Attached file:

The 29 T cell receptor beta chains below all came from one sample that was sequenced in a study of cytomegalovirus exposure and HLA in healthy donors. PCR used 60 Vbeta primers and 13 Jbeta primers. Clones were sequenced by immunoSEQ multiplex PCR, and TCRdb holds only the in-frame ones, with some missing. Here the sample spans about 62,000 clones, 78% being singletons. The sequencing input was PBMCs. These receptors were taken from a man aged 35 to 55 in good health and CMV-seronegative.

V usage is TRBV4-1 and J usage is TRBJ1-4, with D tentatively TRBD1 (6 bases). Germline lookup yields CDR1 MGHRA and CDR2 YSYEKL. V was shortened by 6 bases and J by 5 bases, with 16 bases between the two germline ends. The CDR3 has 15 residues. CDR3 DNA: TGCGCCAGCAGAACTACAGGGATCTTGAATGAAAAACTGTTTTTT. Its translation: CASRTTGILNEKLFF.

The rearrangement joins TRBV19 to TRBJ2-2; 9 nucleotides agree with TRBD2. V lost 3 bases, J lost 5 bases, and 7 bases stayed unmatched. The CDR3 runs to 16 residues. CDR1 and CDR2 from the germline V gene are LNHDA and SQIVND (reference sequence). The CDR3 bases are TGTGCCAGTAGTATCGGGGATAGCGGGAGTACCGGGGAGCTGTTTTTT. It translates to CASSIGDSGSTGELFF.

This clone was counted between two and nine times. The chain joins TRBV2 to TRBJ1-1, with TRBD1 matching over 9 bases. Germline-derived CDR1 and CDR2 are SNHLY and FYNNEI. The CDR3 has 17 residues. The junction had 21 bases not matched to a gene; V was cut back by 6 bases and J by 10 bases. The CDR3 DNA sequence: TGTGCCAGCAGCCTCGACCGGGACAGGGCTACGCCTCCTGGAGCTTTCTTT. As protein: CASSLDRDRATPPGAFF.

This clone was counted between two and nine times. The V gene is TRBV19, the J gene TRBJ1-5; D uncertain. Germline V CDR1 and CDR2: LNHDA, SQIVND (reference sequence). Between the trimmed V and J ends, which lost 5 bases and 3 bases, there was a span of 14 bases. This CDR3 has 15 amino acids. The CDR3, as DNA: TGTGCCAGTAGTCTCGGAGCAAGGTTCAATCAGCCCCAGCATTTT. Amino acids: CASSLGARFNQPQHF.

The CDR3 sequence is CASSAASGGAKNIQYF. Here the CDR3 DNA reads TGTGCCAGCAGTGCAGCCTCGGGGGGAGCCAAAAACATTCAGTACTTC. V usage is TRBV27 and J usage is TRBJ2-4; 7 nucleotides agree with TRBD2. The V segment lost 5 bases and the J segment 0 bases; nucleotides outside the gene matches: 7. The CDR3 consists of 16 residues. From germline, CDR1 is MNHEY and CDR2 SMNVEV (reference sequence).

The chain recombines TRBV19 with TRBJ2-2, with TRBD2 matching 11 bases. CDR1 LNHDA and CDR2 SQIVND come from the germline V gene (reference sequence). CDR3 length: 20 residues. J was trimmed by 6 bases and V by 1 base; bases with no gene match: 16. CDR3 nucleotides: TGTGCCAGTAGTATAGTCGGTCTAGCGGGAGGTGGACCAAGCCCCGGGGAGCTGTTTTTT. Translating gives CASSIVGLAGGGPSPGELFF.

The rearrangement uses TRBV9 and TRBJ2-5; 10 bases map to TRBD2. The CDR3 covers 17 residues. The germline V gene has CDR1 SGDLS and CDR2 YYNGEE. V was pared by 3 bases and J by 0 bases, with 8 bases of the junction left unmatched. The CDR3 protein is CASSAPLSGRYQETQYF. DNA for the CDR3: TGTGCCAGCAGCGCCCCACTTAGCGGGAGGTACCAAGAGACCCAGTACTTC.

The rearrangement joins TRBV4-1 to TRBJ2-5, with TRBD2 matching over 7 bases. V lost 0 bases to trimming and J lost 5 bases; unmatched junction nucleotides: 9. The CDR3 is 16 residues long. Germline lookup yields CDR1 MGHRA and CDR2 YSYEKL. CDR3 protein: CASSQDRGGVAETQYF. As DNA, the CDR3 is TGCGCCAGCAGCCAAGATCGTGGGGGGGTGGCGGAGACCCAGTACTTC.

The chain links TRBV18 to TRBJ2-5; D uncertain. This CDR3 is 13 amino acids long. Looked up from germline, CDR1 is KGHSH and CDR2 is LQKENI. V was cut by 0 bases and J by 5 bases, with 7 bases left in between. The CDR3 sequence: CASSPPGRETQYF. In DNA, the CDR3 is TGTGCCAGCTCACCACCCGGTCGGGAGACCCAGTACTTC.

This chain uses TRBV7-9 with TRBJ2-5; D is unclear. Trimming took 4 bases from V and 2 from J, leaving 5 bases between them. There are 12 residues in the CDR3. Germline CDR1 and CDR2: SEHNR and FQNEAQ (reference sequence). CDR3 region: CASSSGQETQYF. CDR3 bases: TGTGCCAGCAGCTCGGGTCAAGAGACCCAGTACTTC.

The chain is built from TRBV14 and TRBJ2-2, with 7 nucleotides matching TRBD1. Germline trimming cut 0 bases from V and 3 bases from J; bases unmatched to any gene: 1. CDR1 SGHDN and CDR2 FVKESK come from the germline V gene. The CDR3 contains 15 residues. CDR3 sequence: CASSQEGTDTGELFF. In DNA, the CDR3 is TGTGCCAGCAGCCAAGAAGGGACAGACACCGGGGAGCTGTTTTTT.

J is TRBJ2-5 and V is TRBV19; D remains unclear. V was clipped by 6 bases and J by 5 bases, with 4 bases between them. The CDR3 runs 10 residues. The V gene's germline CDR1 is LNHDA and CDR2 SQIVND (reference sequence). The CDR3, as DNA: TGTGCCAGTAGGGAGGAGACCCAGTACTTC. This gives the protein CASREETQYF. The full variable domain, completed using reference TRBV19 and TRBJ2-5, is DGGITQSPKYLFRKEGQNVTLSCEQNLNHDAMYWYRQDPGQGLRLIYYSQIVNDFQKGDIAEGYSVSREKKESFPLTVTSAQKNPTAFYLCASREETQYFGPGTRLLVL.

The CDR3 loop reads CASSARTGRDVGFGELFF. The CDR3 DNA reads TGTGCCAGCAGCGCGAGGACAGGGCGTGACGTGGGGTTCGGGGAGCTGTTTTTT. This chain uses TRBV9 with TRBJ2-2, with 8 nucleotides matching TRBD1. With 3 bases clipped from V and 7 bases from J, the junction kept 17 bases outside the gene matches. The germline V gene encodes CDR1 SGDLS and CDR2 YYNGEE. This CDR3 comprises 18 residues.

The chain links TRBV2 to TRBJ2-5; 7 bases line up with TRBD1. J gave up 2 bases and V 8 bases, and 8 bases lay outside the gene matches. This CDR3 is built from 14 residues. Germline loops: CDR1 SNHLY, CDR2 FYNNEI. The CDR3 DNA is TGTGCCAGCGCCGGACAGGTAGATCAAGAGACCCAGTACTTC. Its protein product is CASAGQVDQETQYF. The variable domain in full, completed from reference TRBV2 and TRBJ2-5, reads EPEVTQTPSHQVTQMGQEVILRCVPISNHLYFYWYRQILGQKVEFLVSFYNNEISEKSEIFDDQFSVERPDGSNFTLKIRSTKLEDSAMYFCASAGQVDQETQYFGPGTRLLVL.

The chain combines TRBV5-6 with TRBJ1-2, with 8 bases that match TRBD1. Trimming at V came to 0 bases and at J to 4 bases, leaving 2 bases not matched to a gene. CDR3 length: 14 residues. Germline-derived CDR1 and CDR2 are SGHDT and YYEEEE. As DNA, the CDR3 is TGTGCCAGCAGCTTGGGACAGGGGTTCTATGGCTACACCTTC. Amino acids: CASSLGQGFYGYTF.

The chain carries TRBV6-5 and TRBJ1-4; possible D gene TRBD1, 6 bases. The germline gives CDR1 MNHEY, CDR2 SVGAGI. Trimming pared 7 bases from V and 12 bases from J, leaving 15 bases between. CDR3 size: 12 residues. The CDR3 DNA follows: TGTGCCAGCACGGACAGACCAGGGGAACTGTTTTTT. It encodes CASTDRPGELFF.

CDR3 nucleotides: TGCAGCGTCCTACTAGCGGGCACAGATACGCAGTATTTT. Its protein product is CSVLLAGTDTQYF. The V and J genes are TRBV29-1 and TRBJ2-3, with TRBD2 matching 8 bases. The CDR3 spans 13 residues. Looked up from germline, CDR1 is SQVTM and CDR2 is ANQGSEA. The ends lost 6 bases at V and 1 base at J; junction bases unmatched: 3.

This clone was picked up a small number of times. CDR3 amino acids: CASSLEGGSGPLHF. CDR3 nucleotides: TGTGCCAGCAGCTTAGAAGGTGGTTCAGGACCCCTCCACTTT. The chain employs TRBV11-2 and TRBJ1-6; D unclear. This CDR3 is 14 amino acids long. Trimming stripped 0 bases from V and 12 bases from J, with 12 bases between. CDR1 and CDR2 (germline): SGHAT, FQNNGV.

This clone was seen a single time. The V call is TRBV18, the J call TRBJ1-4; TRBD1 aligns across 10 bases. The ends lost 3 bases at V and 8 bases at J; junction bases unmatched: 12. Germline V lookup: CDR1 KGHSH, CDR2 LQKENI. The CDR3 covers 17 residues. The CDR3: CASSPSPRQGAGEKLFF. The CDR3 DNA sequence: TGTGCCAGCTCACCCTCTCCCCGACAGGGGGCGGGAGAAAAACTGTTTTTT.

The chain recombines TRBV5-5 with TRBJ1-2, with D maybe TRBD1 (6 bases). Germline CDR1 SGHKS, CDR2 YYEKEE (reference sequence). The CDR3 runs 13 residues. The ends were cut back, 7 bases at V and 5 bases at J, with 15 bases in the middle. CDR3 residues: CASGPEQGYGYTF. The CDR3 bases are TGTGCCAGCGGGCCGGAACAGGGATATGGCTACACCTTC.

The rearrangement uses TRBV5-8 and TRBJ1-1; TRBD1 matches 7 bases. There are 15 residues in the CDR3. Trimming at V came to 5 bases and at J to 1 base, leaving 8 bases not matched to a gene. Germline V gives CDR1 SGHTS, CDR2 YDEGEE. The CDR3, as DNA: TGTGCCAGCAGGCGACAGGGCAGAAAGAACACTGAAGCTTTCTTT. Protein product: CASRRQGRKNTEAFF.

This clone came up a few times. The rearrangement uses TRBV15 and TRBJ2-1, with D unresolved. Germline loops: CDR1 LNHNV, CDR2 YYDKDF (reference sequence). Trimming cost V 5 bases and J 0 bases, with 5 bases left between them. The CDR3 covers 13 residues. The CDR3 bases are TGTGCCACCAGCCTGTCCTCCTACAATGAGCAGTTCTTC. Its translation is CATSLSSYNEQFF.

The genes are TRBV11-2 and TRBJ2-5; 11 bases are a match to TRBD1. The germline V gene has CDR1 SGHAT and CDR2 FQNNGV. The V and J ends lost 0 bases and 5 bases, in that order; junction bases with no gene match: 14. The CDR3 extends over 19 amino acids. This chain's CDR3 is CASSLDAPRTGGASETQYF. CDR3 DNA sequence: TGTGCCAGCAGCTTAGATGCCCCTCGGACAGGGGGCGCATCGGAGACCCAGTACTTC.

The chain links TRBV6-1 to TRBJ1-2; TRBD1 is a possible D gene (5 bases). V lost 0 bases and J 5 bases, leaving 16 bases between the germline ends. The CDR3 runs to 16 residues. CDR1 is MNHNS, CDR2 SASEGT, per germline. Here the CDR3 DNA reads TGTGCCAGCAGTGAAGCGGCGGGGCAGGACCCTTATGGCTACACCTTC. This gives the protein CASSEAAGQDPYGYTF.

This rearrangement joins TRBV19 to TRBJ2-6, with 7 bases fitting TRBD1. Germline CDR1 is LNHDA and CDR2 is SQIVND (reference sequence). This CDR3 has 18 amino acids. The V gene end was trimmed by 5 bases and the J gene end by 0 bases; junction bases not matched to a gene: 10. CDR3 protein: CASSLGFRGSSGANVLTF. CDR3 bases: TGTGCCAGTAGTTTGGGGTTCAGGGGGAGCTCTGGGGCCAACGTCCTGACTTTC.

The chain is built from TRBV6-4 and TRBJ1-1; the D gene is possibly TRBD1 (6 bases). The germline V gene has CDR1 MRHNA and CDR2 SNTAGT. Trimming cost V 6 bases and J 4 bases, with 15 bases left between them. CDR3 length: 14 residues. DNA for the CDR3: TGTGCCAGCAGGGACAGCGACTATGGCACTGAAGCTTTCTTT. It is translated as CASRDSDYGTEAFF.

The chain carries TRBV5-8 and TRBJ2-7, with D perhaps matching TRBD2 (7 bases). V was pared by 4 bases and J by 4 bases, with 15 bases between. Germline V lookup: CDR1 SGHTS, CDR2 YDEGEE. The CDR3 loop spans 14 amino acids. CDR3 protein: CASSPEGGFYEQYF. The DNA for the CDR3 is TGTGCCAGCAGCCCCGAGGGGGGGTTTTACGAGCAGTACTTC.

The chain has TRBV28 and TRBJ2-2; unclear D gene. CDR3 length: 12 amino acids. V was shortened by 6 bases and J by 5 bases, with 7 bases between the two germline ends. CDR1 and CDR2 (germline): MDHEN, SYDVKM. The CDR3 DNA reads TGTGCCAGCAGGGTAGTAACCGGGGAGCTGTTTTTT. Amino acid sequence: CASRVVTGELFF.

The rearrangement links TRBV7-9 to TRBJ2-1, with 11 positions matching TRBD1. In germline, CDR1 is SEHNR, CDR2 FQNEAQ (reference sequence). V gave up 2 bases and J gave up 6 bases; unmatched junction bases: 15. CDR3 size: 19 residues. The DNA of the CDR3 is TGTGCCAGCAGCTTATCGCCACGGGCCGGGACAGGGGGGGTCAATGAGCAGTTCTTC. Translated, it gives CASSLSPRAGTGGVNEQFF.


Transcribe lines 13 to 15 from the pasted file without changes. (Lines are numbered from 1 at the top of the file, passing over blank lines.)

J is TRBJ2-5 and V is TRBV19; D remains unclear. V was clipped by 6 bases and J by 5 bases, with 4 bases between them. The CDR3 runs 10 residues. The V gene's germline CDR1 is LNHDA and CDR2 SQIVND (reference sequence). The CDR3, as DNA: TGTGCCAGTAGGGAGGAGACCCAGTACTTC. This gives the protein CASREETQYF. The full variable domain, completed using reference TRBV19 and TRBJ2-5, is DGGITQSPKYLFRKEGQNVTLSCEQNLNHDAMYWYRQDPGQGLRLIYYSQIVNDFQKGDIAEGYSVSREKKESFPLTVTSAQKNPTAFYLCASREETQYFGPGTRLLVL.

The CDR3 loop reads CASSARTGRDVGFGELFF. The CDR3 DNA reads TGTGCCAGCAGCGCGAGGACAGGGCGTGACGTGGGGTTCGGGGAGCTGTTTTTT. This chain uses TRBV9 with TRBJ2-2, with 8 nucleotides matching TRBD1. With 3 bases clipped from V and 7 bases from J, the junction kept 17 bases outside the gene matches. The germline V gene encodes CDR1 SGDLS and CDR2 YYNGEE. This CDR3 comprises 18 residues.

The chain links TRBV2 to TRBJ2-5; 7 bases line up with TRBD1. J gave up 2 bases and V 8 bases, and 8 bases lay outside the gene matches. This CDR3 is built from 14 residues. Germline loops: CDR1 SNHLY, CDR2 FYNNEI. The CDR3 DNA is TGTGCCAGCGCCGGACAGGTAGATCAAGAGACCCAGTACTTC. Its protein product is CASAGQVDQETQYF. The variable domain in full, completed from reference TRBV2 and TRBJ2-5, reads EPEVTQTPSHQVTQMGQEVILRCVPISNHLYFYWYRQILGQKVEFLVSFYNNEISEKSEIFDDQFSVERPDGSNFTLKIRSTKLEDSAMYFCASAGQVDQETQYFGPGTRLLVL.